Newark officials reach settlement over lead contamination in drinking water
Newark is replacing all lead service lines free of charge to its residents, a process already begun that's nearing completion.
The city of Newark and state officials have settled their lawsuit after the drinking water in the city was contaminated with high levels of lead in its pipes.
The Natural Resources Defense Council and Newark Education Workers’ Caucus sued the city and the New Jersey Department of Environmental Protection in 2018, alleging that the state violated federal Safe Drinking Water Act regulations.
The case was ordered to mediation in 2019 and has finally reached a settlement — one that requires the city to replace all lead service lines free of charge to residents. The process had already begun and is nearing completion. More than 17,000 of the 19,000 lead service lines in Newark have already been replaced.
Until the work is done, the city must continue to provide free drinking water, testing kits and filters to its residents.
Additionally, Newark will create a website dedicated to providing updates regarding the water system that includes data for quality sampling and corrosion testing.
“By the grace of God, we are near completion of our lead service line replacement program, and I am thankful that we were able to identify the issue, do the work, and (can) help make our residents safer,” Mayor Ras Baraka said in a statement Tuesday.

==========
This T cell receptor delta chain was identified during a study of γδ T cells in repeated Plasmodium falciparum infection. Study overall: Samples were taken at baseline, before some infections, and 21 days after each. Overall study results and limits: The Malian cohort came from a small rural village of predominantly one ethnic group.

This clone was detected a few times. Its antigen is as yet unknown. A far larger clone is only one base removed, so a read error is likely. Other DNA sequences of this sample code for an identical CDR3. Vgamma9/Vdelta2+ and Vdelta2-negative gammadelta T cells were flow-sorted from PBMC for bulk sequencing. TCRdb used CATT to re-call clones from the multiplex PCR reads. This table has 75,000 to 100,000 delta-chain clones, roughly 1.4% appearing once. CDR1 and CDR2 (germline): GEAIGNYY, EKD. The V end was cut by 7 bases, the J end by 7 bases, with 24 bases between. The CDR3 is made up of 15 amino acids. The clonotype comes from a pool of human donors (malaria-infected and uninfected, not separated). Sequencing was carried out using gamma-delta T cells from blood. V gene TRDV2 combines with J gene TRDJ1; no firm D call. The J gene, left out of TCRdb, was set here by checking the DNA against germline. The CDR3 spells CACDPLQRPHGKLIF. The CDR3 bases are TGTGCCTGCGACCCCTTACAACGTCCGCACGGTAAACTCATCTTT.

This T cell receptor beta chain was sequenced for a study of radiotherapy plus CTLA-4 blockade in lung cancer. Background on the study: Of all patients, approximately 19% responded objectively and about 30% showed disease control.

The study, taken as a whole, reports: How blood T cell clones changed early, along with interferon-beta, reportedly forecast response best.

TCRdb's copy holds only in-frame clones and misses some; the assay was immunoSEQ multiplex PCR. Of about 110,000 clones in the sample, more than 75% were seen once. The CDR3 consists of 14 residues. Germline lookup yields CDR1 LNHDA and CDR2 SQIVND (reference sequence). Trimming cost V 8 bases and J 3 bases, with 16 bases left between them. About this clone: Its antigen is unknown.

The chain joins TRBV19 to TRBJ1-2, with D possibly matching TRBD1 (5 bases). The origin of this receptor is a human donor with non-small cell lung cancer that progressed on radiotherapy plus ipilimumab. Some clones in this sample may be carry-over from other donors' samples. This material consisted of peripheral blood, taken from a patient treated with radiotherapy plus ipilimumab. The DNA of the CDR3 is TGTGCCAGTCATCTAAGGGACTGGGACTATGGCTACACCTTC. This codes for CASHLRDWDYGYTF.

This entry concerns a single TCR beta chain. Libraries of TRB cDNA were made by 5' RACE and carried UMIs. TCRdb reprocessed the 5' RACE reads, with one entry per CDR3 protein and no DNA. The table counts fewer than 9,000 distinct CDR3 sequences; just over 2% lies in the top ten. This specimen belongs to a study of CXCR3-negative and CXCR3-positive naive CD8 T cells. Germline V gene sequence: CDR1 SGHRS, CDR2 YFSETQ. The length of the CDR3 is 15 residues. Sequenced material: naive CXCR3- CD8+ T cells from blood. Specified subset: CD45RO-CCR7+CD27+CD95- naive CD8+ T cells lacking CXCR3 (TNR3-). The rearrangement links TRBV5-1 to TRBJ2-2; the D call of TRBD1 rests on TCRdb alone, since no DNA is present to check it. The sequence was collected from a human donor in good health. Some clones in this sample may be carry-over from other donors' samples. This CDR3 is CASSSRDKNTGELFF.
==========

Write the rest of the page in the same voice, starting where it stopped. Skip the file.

Unsatisfactory lead levels were detected in Newark Public Schools starting in 2010. The Newark Board of Education was awarded a $7.5 million grant to replace pipes and fixtures over a decade later.
Lead poisoning has been an ongoing problem in older cities largely inhabited by Black and brown people, causing physical pain, gastrointestinal problems and developmental delays in children.
Newark’s modernization of its water system has been highlighted as a potential model for others in the nation.
“Modernizing the nation’s aging water infrastructure is vital in ensuring access to clean, safe drinking water and protecting our communities from the dangers of lead exposure,” said New Jersey Gov. Phil Murphy. “Our administration is committed to confronting this challenge head-on and having New Jersey lead the nation in updating critical water infrastructure to benefit all residents and future generations to come.”